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Vaginal progesterone is as effective as cervical cerclage to prevent preterm birth in women with a singleton gestation, previous spontaneous preterm birth, and a short cervix: updated indirect comparison meta-analysis

  • Agustin Conde-Agudelo
    Affiliations
    Perinatology Research Branch, Division of Obstetrics and Maternal-Fetal Medicine, Division of Intramural Research, Eunice Kennedy Shriver National Institute of Child Health and Human Development, National Institutes of Health, Department of Health and Human Services, Bethesda, MD, and Detroit, MI

    Department of Obstetrics and Gynecology, Wayne State University School of Medicine, Detroit, MI
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  • Roberto Romero
    Correspondence
    Corresponding author: Roberto Romero, MD, DMedSci.
    Affiliations
    Perinatology Research Branch, Division of Obstetrics and Maternal-Fetal Medicine, Division of Intramural Research, Eunice Kennedy Shriver National Institute of Child Health and Human Development, National Institutes of Health, Department of Health and Human Services, Bethesda, MD, and Detroit, MI

    Department of Obstetrics and Gynecology, University of Michigan, Ann Arbor, MI

    Department of Epidemiology and Biostatistics, Michigan State University, East Lansing, MI

    Center for Molecular Medicine and Genetics, Wayne State University, Detroit, MI
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  • Eduardo Da Fonseca
    Affiliations
    Departamento de Obstetrícia e Ginecologia, Hospital do Servidor Publico Estadual “Francisco Morato de Oliveira” and School of Medicine, University of São Paulo, São Paulo, Brazil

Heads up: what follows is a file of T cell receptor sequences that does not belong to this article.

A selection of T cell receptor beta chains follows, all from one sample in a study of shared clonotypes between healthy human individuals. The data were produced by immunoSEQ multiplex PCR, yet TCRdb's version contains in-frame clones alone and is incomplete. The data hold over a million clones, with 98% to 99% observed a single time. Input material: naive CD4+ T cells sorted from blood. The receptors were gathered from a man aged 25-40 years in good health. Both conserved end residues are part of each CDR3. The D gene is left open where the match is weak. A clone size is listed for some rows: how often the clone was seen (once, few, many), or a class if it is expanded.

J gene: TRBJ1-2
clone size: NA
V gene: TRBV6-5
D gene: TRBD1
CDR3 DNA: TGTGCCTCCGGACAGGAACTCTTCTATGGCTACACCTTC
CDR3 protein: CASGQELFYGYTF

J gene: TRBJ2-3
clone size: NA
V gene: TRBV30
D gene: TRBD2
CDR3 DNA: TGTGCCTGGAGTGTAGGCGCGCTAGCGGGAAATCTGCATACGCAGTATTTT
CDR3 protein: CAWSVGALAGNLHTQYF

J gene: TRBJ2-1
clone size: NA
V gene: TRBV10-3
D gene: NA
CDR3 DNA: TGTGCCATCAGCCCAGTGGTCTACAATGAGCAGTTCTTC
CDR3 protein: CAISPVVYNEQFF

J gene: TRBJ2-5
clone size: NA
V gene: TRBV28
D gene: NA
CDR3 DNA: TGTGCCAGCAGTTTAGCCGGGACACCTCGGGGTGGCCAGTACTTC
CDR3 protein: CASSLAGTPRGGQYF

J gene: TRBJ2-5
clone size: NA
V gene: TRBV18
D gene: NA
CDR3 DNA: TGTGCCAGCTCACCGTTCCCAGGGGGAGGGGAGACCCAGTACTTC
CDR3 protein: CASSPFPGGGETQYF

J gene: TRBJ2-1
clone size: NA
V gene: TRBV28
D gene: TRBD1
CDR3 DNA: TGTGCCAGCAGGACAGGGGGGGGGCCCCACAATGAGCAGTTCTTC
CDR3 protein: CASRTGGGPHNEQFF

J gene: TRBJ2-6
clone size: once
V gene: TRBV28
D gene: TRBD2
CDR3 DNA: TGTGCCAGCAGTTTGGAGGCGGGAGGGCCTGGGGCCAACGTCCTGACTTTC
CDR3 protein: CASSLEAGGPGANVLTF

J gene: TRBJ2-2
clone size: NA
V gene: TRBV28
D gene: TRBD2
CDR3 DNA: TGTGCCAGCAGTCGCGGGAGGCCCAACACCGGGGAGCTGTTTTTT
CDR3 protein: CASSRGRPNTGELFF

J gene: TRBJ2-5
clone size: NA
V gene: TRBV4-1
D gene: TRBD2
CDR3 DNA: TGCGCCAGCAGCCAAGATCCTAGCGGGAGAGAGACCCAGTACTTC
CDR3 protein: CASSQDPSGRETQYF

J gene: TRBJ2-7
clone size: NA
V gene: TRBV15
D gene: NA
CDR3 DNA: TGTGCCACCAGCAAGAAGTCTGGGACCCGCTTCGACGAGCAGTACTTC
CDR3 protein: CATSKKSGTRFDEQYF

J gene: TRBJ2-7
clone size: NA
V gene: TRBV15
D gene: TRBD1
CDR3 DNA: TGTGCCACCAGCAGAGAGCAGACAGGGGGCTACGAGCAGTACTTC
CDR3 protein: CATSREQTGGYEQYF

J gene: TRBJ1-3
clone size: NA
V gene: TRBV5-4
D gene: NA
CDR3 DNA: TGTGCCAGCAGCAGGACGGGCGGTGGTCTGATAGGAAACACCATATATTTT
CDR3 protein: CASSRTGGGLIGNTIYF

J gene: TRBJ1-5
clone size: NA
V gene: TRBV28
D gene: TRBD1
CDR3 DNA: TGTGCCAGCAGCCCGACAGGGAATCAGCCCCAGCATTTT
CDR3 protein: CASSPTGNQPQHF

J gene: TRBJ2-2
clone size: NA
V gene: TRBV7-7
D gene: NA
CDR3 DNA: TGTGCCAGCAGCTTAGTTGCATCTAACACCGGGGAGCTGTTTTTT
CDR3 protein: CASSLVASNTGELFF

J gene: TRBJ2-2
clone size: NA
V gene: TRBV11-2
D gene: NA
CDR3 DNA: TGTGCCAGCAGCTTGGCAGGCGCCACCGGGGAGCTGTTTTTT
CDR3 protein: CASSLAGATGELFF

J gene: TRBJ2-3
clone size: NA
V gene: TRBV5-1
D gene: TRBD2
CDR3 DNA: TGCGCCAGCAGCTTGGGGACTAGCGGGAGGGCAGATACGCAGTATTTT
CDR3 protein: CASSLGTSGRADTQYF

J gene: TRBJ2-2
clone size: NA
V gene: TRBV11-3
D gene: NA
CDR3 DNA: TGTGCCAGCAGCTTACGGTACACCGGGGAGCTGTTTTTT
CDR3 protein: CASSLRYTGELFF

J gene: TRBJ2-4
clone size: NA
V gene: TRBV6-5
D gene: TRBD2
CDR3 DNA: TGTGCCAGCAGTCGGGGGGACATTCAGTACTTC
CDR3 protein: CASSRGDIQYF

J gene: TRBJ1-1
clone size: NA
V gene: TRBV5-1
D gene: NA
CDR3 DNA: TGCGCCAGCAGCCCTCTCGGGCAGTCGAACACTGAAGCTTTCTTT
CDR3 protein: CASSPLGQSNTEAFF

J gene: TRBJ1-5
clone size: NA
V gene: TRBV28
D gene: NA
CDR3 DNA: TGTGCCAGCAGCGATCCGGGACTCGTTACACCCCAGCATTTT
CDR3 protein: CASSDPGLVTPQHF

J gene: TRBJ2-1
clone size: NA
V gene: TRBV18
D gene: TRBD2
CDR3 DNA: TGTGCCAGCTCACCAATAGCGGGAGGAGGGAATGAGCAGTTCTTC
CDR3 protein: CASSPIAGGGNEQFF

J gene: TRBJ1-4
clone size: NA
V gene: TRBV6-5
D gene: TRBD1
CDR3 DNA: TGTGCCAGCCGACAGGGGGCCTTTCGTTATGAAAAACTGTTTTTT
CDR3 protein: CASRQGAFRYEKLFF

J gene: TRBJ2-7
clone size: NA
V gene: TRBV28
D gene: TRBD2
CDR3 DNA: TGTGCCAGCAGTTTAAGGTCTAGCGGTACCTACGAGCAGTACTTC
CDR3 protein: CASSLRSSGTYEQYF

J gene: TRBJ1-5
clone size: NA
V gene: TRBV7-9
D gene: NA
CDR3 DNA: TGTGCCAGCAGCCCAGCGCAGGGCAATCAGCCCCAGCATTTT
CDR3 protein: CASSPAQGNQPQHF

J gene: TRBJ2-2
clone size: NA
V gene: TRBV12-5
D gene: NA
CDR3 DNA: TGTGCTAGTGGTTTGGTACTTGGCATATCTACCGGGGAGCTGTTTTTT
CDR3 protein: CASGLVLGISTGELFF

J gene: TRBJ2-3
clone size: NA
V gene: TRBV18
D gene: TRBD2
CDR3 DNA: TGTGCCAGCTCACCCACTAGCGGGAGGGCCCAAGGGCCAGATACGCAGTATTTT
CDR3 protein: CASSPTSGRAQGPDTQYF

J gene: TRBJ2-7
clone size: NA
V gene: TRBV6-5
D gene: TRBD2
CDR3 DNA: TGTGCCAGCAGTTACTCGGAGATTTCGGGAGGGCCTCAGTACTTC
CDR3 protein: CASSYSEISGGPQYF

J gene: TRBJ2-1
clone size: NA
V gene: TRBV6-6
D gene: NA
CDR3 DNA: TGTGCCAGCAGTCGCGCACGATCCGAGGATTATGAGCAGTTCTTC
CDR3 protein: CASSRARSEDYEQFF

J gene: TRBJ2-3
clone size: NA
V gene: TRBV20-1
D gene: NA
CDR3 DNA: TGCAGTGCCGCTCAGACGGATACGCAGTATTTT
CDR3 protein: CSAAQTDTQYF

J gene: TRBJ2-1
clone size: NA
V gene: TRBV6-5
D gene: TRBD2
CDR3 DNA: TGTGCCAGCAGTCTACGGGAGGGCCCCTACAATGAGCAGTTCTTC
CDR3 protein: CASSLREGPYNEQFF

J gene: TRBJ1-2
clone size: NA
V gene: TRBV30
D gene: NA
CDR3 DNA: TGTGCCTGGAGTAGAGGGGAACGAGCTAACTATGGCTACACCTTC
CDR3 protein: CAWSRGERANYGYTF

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  • John M. O’Brien
    Affiliations
    Department of Obstetrics and Gynecology, University of Kentucky, Lexington, KY
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  • Elcin Cetingoz
    Affiliations
    Department of Obstetrics and Gynecology, Turkish Red Crescent Altintepe Medical Center, Maltepe, Istanbul, Turkey
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  • George W. Creasy
    Affiliations
    Center for Biomedical Research, Population Council, New York, NY
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  • Sonia S. Hassan
    Affiliations
    Perinatology Research Branch, Division of Obstetrics and Maternal-Fetal Medicine, Division of Intramural Research, Eunice Kennedy Shriver National Institute of Child Health and Human Development, National Institutes of Health, Department of Health and Human Services, Bethesda, MD, and Detroit, MI

    Department of Obstetrics and Gynecology, Wayne State University School of Medicine, Detroit, MI
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  • Offer Erez
    Affiliations
    Perinatology Research Branch, Division of Obstetrics and Maternal-Fetal Medicine, Division of Intramural Research, Eunice Kennedy Shriver National Institute of Child Health and Human Development, National Institutes of Health, Department of Health and Human Services, Bethesda, MD, and Detroit, MI

    Department of Obstetrics and Gynecology, Wayne State University School of Medicine, Detroit, MI

    Department of Obstetrics and Gynecology, Soroka University Medical Center, School of Medicine, Faculty of Health Sciences. Ben-Gurion University of the Negev, Beersheba, Israel
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  • Percy Pacora
    Affiliations
    Perinatology Research Branch, Division of Obstetrics and Maternal-Fetal Medicine, Division of Intramural Research, Eunice Kennedy Shriver National Institute of Child Health and Human Development, National Institutes of Health, Department of Health and Human Services, Bethesda, MD, and Detroit, MI

    Department of Obstetrics and Gynecology, Wayne State University School of Medicine, Detroit, MI
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  • Kypros H. Nicolaides
    Affiliations